The Little Spacecraft That Could: Hayabusa - SpacePod 2010.06.22

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Last week JAXA had a huge success in safely landing its Hayabusa craft in Australia. But before we go in to...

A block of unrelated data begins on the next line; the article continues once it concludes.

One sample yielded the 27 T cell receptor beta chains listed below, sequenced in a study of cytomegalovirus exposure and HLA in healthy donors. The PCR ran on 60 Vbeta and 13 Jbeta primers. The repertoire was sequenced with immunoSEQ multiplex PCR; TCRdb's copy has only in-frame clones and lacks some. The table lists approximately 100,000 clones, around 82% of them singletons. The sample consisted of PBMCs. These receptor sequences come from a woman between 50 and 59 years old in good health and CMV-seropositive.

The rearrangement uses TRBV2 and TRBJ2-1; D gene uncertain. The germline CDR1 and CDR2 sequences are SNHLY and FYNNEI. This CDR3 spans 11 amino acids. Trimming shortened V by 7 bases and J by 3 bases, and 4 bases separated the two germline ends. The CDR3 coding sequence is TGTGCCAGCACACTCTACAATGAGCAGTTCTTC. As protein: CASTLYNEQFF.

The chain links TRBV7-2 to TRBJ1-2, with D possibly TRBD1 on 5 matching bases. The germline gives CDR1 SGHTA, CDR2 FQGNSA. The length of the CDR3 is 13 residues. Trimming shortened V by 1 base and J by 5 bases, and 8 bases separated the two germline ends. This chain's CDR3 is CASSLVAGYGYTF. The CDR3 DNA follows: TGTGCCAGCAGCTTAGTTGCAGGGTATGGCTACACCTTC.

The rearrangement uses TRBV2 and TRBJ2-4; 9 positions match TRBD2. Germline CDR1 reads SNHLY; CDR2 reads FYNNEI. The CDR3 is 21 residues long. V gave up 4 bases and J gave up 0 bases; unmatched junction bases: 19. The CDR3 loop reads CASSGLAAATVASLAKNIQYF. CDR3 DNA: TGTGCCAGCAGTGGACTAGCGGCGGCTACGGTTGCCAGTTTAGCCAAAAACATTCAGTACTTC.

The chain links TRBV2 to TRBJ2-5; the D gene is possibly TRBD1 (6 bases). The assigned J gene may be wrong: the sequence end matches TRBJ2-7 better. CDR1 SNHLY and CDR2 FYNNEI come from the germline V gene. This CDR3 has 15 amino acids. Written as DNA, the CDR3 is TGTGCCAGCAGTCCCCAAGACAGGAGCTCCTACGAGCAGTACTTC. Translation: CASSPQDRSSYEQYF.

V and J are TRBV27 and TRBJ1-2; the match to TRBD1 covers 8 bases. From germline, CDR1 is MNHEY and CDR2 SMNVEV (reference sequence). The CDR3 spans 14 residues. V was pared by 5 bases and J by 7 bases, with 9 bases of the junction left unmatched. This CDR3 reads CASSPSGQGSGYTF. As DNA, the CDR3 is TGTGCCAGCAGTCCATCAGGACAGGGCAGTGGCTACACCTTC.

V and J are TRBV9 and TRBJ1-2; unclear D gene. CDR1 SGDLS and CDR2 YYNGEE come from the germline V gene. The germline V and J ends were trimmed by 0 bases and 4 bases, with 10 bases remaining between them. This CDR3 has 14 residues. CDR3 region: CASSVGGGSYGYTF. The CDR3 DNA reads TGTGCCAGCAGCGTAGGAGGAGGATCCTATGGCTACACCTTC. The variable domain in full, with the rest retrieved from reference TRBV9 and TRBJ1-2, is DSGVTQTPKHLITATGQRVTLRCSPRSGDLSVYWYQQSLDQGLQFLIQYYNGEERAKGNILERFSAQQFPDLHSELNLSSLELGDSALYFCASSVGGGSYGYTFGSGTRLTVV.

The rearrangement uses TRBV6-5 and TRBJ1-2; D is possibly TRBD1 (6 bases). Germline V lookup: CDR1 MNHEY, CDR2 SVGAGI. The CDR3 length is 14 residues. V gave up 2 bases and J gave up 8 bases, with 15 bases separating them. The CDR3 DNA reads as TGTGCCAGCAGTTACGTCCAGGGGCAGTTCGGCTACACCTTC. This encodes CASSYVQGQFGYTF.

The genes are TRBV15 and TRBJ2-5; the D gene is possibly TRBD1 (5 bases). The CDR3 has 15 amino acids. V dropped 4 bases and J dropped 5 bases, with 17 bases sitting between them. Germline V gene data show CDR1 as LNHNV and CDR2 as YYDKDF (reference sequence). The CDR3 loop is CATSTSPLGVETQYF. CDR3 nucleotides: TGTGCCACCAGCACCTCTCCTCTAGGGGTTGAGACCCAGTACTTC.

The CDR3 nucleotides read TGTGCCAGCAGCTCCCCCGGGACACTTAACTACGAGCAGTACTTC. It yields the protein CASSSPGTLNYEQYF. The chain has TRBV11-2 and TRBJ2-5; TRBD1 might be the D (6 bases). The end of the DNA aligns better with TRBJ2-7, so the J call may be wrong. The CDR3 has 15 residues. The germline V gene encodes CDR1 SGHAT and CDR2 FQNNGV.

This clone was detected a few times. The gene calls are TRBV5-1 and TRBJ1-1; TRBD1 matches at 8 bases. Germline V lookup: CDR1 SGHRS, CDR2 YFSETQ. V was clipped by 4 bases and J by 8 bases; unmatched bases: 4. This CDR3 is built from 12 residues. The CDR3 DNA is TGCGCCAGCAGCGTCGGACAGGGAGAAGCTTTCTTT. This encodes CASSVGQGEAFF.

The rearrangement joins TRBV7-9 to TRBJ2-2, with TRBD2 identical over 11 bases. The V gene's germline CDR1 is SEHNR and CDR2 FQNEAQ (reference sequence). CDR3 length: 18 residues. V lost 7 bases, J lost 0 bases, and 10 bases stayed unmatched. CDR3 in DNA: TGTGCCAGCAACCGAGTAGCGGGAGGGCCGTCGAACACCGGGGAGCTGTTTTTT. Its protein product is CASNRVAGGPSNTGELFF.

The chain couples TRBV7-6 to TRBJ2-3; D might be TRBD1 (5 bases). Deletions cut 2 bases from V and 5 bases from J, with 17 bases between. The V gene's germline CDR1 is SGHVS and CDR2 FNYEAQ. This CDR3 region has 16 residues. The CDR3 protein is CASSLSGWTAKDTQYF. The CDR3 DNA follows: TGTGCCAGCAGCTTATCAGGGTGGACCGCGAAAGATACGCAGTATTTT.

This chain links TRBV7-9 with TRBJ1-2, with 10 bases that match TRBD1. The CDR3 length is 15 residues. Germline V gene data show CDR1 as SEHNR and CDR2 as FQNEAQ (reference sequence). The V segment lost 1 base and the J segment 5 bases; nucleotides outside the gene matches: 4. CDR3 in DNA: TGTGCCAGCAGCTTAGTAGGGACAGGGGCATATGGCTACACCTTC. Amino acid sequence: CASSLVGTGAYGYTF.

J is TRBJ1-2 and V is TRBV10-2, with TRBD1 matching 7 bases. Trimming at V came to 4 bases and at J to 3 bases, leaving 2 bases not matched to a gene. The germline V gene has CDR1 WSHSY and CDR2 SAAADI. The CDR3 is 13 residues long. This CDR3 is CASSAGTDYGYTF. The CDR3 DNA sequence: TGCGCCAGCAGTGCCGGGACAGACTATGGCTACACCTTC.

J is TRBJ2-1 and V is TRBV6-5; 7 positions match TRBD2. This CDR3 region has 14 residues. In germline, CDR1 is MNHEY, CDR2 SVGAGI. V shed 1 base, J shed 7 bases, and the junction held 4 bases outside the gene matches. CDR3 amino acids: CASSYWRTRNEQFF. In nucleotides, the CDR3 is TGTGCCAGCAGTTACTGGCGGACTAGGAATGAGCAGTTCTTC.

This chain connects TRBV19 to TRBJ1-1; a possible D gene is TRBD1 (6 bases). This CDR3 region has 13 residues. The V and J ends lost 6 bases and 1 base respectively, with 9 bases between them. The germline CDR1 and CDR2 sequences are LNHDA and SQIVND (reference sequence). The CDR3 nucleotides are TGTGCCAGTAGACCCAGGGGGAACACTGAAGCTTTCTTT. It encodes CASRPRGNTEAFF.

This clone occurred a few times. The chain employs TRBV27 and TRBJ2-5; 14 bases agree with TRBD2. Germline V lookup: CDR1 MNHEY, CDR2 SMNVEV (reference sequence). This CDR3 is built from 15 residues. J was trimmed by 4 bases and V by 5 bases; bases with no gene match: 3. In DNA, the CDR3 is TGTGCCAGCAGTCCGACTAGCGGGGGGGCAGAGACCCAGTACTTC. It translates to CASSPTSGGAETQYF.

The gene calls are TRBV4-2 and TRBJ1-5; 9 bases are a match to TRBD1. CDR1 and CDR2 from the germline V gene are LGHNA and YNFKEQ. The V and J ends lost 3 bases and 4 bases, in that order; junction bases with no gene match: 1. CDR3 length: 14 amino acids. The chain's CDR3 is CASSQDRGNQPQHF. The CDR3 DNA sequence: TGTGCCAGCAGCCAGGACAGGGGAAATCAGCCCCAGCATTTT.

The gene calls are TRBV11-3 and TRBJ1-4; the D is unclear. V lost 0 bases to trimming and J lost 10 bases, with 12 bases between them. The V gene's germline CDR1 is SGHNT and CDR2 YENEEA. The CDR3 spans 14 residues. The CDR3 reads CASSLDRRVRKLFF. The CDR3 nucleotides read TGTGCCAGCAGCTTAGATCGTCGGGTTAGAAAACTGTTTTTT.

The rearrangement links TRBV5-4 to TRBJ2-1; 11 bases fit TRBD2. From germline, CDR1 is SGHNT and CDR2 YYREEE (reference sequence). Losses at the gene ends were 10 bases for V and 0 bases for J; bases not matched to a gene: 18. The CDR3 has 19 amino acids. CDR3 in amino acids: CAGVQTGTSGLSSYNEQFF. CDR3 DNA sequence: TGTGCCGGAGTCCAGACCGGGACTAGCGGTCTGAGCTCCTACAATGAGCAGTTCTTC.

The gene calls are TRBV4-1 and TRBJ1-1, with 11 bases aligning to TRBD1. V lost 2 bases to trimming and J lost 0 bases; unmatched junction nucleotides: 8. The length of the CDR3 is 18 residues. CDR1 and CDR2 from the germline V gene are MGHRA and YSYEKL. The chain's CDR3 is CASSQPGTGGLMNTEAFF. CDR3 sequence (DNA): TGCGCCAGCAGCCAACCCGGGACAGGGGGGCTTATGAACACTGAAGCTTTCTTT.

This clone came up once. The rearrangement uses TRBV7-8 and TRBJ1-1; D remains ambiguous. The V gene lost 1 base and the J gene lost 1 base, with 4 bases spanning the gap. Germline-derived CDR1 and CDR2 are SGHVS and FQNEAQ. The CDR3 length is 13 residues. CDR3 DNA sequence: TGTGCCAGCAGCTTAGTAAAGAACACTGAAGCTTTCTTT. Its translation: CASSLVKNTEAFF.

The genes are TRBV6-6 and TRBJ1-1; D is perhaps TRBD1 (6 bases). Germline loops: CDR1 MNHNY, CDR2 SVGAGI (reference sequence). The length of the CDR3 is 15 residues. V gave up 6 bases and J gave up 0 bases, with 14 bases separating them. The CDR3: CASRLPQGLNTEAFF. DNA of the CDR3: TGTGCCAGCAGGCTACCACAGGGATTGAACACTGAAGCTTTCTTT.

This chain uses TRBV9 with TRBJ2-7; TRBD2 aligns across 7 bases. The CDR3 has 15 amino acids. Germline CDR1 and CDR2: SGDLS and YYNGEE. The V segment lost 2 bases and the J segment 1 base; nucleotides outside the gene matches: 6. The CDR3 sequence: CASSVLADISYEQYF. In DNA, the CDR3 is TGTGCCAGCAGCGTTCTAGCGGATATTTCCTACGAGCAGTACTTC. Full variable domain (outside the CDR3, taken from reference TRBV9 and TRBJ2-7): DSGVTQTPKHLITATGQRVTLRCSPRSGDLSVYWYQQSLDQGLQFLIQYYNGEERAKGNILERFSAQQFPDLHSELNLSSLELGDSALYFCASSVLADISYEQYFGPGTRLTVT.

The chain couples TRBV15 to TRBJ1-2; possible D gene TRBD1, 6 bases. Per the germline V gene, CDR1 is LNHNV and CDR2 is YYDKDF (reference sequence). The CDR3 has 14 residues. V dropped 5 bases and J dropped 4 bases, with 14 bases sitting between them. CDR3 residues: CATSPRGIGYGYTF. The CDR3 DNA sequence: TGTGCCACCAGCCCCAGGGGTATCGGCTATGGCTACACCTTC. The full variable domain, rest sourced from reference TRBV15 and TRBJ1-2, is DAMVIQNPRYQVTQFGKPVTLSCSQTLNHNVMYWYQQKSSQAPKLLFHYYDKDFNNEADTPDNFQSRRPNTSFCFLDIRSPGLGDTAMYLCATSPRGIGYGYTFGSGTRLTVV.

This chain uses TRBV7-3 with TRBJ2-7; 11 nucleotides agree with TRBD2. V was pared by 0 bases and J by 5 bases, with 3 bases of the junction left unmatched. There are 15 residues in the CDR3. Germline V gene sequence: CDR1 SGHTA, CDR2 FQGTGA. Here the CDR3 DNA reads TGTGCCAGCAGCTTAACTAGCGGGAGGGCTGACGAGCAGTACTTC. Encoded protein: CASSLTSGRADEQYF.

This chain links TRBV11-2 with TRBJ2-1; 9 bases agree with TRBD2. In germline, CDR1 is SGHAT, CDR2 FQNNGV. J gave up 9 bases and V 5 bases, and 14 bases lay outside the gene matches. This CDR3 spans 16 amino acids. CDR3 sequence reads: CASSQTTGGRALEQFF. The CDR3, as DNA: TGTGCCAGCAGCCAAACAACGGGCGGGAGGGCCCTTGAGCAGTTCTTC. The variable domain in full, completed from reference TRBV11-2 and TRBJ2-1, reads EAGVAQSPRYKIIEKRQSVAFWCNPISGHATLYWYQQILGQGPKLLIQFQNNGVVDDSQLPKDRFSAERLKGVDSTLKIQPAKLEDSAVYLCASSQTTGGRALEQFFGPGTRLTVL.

Last week JAXA had a huge success in safely landing its Hayabusa craft in Australia. But before we go in to that, lets back up and talk a bit about what Hayabusa is and how we got to this point.On May 9th, 2003 at 4:23 UTC the Japanese solid fueled rocket M-5 launched from the Uchinoura Space Center. Aboard was a little spacecraft designed to do something no other vehicle had done before. It would approach an asteroid, hover, take a sample and return the sample safely to Earth. Hayabusa would not land but rather touch the surface with its sample capturing device and then move away, so we're not to call it a lander.Four ion engines kept the petal to the metal for 2 years straight and in 2005 the craft rendezvoused with the asteroid Itokawa. That asteriod was actually not its initial target. Originally Hayabusa was supposed to land on the asteroid 4660 Nereus, but a faulty M-5 rocket forced a delay which pushed the asteroid out of our reach. But that's not where the trouble started or ended.Even prior to the launch there were some problems. The non-lander was to deploy a small rover designed by NASA and developed by JPL on to the surface of the asteroid, but was cancelled due to budget reasons. Minus 2 points US. Then in 2002 JAXA needed to re-check the O-rings of their rocket as it was found to be made of a different material than was specified, and thus the launch was pushed the launch back to 2003. Finally after it did take off the Hayabusa spacecraft got slammed with a large solar flare which in turn damaged the solar cells and greatly reduced their efficiency. This impacted the ion engines performance and delayed the arrival of the craft from June to September of 2005.Finally Hayabusa makes it to the asteroid and begins it scientific work. The first thing our little spacecraft does is survey the asteroid from a distance of about 20 kilometers. Once it was satisfied with its sample site it would move closer and finally swoop in for a series of soft landings and a collection of samples. Originally there were to be two sample sites, but when the second site was found to be too rocky, it was reduced to one. There was also supposed to be the release of a MINERVA miniprobe to take pictures of the surface and beam them back to the spacecraft. While the probe was released, it was done too high and the gravity of the asteroid was not enough to pull it is. The miniprobe is now forever lost in space. ;And to sum up some more issues, a loss of signal and some confusion in the control room led to the non-lander turning in to a full fledged lander when Hayabusa actually touched down and stayed on the surface of the asteroid for 30 minutes. Then there was an issue with the reaction control system then a problem with controlling the Z-axis of the vehicle. Follow that up with a sudden altitude change and a loss of signal from the spacecraft followed by... well... a lot of silence. Finally communication was restored and it was time for Hayabusa to come come.At this point was have a fairly crippled vehicle. Only 2 of the 4 ion engines are running, power is damaged, we have issues with communication and control. Nevertheless on Jun 13th, 2010 at
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